Hopes are of course always high at the start of such an endeavour, and we all know how slow and twisted the paths from science to application can be. However, I do believe that we are (still) in a crucial time with regards to the changes in housing systems from the old battery cages to whatever the new standard will be. Cage-free egg production seems to be growing very rapidly, with the USA now starting to follow the example of Europe. However, there are still very many unanswered questions about the different cage-free systems. The parts of the network that I think are the most likely to make some real progress when it comes to laying hen welfare, are the projects aimed at understanding the best route from early-life experiences (incubation, hatching, rearing) to adult laying environment. By hopefully making some very concrete recommendations about how hens should be incubated, hatched and reared, so they can cope optimally with the new adult housing environments (e.g. using different levels in multi-tier barns, using the range in free-range systems), I hope that this network will contribute to the successful implementation of these new cage-free production systems, both in terms of animal welfare, and in terms of egg production.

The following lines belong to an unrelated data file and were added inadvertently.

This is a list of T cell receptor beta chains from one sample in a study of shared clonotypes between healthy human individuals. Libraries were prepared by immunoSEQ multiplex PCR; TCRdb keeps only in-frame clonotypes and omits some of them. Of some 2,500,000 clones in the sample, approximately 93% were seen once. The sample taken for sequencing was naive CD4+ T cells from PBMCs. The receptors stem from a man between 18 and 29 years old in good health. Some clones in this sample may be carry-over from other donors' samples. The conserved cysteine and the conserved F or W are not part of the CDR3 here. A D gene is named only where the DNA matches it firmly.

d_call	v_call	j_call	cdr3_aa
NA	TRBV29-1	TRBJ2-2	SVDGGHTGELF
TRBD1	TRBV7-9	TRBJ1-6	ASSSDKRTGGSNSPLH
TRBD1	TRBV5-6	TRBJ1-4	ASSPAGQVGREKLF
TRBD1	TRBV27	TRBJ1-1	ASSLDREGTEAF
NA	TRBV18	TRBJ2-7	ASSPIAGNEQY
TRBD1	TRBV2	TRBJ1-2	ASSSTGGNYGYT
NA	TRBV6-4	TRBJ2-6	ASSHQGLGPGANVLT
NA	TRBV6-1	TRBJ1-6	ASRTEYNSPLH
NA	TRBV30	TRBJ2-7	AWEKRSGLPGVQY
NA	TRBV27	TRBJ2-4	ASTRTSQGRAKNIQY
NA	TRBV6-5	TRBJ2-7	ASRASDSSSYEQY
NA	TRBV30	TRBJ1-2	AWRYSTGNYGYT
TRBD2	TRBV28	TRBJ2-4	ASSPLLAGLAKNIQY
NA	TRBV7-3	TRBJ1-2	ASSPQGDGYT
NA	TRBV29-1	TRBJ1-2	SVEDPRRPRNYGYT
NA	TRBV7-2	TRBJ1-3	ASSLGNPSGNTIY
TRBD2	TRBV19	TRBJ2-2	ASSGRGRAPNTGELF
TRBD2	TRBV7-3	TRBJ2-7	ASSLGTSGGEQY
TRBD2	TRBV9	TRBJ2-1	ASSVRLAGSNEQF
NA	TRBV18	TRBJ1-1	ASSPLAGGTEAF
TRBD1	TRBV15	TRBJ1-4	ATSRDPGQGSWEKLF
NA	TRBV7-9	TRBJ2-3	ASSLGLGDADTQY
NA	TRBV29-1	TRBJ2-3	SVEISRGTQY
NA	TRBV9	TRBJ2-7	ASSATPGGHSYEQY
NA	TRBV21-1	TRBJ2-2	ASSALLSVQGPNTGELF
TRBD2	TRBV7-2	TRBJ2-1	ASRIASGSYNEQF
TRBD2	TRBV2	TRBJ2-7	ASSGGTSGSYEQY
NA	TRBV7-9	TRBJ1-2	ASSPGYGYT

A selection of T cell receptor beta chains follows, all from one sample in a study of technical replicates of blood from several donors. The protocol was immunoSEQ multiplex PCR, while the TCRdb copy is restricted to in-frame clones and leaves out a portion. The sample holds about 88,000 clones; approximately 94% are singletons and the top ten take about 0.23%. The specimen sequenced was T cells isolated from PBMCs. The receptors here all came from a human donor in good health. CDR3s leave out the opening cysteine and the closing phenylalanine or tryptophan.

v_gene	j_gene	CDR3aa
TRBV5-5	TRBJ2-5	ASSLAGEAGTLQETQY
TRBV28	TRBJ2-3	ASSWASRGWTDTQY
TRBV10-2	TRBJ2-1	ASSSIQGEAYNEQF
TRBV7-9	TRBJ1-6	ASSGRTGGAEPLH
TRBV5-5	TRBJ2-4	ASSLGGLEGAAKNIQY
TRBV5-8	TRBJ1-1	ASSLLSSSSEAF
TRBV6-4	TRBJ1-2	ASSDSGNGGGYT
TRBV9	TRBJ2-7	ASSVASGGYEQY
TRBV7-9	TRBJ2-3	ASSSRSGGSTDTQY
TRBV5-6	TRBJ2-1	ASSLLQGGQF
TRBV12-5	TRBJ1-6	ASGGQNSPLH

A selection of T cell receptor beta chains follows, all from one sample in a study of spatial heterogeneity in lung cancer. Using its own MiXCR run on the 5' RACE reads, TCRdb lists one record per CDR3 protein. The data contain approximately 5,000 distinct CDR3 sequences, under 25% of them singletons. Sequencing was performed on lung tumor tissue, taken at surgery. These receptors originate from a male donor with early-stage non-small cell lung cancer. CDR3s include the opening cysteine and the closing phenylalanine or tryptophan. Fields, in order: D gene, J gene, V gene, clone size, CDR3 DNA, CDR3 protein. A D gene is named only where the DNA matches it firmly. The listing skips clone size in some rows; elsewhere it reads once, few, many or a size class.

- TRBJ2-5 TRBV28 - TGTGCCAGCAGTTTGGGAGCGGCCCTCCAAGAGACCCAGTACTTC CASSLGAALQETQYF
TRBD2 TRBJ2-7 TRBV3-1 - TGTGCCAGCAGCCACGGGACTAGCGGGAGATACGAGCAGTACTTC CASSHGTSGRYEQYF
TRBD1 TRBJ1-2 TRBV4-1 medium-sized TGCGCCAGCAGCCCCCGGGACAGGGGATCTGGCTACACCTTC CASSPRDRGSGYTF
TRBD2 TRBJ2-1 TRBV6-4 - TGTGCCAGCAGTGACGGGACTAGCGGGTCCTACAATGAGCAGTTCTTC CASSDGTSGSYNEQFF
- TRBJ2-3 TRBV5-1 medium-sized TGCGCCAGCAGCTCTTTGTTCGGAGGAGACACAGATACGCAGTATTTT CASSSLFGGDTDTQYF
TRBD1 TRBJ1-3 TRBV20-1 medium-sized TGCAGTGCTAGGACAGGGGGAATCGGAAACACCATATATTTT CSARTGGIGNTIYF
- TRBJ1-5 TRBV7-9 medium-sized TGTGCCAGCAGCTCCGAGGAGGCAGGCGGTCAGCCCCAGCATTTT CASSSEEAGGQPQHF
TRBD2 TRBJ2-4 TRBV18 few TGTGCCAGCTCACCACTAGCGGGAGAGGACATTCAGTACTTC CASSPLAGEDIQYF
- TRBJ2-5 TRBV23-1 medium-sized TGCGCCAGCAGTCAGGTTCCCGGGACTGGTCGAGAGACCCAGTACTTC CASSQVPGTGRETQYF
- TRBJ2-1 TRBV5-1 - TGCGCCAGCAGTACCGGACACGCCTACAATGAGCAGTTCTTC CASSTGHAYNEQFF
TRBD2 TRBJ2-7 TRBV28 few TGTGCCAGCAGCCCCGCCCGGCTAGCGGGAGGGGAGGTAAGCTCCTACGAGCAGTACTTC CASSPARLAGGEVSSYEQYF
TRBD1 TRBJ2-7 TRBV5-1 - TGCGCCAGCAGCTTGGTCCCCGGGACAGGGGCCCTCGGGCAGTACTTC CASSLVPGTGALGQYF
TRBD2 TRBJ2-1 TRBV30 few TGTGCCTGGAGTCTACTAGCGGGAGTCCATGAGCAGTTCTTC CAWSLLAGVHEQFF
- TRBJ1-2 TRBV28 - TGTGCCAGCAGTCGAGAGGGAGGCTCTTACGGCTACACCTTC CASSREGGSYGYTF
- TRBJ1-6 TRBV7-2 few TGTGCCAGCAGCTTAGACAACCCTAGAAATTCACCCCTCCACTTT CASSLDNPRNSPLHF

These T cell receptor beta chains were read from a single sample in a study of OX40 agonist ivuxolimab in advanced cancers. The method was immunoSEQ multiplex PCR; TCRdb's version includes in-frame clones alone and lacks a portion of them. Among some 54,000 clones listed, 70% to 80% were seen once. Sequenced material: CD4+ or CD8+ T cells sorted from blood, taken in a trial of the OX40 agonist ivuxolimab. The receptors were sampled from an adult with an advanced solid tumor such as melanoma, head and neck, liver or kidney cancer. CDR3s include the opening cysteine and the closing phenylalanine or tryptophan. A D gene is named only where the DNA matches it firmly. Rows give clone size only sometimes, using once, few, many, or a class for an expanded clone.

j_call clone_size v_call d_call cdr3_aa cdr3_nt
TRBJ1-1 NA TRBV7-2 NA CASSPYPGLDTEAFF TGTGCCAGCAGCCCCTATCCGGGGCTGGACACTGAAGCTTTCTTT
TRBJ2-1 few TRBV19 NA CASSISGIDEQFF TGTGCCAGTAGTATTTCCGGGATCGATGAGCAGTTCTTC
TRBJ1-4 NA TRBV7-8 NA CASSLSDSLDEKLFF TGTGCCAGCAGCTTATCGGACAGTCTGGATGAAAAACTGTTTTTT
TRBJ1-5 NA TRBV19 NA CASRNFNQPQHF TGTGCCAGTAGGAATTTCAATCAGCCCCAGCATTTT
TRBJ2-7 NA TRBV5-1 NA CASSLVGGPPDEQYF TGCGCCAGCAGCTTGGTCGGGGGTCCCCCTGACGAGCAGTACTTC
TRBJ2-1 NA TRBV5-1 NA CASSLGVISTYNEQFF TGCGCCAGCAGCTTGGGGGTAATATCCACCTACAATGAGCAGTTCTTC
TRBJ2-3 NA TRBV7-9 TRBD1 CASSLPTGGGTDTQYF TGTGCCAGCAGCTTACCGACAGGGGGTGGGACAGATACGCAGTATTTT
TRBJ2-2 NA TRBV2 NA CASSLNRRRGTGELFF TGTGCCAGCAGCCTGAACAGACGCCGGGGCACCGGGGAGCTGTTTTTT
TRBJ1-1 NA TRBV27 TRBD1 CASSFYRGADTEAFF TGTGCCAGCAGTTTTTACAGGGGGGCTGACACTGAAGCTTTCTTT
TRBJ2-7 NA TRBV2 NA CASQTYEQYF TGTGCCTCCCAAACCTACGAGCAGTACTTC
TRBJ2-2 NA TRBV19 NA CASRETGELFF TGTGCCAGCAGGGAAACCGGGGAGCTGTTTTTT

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What does IKEA have to do with animal welfare? Interview with Priya Motupalli

Priya Motupalli, Global Sustainable Sourcing Specialist sure is a cool title for an animal welfare scientist. Tell us what you do at IKEA Food Services AB!

Thanks!  It’s a mouthful, but it’s an incredible position where I get to place animal welfare at the heart of our vision for more sustainable agriculture.  My role is to develop and support the implementation of our sustainable sourcing strategy for the animal products in our range across all of the 52 markets we operate in.

This strategy consists of a set of programmes which covers animal welfare, environmental impact, and public health issues at the farm level.  The first of these species-specific programmes, the better chicken programme, was launched publicly in the beginning of this year.